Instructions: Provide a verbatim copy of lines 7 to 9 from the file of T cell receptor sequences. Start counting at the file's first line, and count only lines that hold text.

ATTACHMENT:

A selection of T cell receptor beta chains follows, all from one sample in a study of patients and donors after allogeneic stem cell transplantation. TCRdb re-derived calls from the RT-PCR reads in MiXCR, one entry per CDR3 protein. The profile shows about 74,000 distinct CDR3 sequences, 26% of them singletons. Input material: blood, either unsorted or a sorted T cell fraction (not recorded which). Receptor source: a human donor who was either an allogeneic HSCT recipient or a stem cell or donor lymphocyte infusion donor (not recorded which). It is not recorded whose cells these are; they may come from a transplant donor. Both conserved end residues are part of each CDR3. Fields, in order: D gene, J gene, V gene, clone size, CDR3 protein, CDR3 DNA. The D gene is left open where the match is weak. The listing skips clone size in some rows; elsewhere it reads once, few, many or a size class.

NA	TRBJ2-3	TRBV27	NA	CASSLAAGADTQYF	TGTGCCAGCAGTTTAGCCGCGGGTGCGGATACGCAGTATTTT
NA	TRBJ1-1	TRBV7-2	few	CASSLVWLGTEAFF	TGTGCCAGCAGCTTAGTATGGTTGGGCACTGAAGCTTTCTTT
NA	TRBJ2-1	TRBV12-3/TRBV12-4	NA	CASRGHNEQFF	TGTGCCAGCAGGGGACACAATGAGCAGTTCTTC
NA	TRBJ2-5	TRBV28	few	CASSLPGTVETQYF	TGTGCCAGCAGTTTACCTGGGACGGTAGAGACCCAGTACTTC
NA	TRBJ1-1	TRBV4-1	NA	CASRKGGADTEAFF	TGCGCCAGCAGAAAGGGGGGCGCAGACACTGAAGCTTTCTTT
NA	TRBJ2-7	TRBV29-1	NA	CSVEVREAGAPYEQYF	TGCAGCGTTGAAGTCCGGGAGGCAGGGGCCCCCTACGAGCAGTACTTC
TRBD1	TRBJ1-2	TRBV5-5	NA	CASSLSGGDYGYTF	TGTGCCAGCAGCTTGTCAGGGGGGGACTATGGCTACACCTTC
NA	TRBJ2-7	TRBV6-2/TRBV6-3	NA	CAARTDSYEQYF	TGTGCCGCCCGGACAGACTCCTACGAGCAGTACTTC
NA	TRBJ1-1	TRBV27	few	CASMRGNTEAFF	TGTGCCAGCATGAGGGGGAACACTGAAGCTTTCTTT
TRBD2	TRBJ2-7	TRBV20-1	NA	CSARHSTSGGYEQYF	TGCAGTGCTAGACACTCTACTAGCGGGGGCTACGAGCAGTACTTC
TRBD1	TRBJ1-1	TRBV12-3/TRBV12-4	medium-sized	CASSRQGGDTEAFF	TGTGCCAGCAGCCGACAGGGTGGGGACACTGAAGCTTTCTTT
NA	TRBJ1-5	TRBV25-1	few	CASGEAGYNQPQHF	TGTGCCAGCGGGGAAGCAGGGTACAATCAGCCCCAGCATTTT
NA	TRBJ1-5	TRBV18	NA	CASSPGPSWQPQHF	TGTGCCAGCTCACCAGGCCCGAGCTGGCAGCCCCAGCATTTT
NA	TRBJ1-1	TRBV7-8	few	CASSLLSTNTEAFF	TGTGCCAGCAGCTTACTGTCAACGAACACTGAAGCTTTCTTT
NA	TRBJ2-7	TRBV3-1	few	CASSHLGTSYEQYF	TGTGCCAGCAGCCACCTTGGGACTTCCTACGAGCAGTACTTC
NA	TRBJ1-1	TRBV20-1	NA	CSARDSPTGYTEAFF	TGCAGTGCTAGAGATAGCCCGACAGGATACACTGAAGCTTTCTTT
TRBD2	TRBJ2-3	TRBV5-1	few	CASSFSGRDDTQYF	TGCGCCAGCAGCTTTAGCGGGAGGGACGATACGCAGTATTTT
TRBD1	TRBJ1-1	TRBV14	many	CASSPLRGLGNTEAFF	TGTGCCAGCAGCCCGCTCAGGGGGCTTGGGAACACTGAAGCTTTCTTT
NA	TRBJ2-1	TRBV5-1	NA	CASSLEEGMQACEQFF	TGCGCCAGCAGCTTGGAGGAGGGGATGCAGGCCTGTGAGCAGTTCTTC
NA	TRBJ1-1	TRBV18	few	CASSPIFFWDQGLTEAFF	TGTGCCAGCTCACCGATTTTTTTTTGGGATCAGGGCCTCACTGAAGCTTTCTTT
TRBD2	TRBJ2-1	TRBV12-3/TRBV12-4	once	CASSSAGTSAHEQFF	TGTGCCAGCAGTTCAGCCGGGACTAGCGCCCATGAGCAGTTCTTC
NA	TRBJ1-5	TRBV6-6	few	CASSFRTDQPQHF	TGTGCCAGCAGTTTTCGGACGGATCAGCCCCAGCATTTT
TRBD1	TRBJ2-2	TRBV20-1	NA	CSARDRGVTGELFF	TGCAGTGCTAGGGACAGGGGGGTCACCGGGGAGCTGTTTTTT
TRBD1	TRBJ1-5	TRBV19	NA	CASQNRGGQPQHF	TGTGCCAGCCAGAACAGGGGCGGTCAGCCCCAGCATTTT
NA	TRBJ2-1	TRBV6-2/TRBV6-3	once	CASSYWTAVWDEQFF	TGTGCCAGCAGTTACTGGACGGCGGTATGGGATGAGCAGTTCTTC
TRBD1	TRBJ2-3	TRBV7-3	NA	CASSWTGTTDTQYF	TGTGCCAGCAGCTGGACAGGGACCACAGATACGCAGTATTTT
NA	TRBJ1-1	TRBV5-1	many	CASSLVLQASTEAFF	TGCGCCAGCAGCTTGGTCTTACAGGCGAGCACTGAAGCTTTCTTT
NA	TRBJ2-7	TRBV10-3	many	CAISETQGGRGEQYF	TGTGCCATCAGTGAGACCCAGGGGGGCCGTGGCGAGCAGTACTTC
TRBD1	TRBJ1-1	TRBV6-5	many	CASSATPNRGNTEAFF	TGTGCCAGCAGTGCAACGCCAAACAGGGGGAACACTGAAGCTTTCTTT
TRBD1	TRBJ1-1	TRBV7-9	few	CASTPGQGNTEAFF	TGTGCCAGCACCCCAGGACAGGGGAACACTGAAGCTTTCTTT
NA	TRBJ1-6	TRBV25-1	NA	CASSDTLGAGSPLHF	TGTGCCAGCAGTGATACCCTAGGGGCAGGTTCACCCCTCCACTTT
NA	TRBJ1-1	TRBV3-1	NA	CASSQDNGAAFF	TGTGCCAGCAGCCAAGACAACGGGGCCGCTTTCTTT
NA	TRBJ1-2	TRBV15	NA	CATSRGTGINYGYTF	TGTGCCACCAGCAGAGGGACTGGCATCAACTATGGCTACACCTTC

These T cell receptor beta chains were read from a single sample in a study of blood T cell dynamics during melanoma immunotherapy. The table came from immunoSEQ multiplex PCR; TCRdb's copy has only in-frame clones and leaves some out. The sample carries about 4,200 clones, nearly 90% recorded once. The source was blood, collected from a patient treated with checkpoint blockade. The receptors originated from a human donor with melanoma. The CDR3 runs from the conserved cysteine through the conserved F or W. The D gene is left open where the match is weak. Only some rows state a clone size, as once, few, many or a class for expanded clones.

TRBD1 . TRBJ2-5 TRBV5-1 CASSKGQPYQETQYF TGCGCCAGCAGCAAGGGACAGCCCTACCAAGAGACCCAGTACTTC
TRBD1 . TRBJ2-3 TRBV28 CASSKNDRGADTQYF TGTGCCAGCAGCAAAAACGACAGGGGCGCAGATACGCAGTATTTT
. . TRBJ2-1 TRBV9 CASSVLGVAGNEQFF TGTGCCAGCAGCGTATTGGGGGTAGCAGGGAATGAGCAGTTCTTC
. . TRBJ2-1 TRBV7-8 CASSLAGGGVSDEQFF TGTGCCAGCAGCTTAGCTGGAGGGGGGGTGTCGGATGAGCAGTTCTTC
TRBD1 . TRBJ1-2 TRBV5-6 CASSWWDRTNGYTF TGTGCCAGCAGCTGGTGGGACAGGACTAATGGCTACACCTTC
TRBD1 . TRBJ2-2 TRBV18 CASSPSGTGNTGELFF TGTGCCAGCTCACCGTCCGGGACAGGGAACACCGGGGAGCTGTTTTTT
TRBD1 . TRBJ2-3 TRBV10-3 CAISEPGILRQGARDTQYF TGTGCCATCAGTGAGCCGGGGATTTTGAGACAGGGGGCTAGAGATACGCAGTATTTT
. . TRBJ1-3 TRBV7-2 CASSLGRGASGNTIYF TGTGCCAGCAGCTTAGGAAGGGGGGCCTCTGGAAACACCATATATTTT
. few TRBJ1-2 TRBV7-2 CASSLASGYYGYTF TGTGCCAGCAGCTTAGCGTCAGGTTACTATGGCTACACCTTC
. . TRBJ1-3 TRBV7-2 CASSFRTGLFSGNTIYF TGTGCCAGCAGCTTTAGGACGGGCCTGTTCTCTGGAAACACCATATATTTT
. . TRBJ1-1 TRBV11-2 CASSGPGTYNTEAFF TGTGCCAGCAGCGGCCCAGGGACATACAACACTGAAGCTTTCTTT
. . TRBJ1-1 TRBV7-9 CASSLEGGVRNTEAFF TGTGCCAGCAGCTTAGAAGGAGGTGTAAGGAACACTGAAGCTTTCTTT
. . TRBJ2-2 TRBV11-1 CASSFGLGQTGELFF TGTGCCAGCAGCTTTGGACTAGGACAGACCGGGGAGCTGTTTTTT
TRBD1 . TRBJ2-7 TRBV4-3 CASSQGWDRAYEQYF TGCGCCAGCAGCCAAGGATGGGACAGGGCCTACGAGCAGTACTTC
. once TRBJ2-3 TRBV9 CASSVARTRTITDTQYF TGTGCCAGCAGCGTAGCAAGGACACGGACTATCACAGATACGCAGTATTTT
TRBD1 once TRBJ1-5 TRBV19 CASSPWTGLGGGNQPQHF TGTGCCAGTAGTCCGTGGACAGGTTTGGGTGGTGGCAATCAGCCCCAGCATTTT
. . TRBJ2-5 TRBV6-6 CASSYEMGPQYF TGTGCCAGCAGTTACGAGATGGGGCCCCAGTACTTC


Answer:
NA	TRBJ2-7	TRBV29-1	NA	CSVEVREAGAPYEQYF	TGCAGCGTTGAAGTCCGGGAGGCAGGGGCCCCCTACGAGCAGTACTTC
TRBD1	TRBJ1-2	TRBV5-5	NA	CASSLSGGDYGYTF	TGTGCCAGCAGCTTGTCAGGGGGGGACTATGGCTACACCTTC
NA	TRBJ2-7	TRBV6-2/TRBV6-3	NA	CAARTDSYEQYF	TGTGCCGCCCGGACAGACTCCTACGAGCAGTACTTC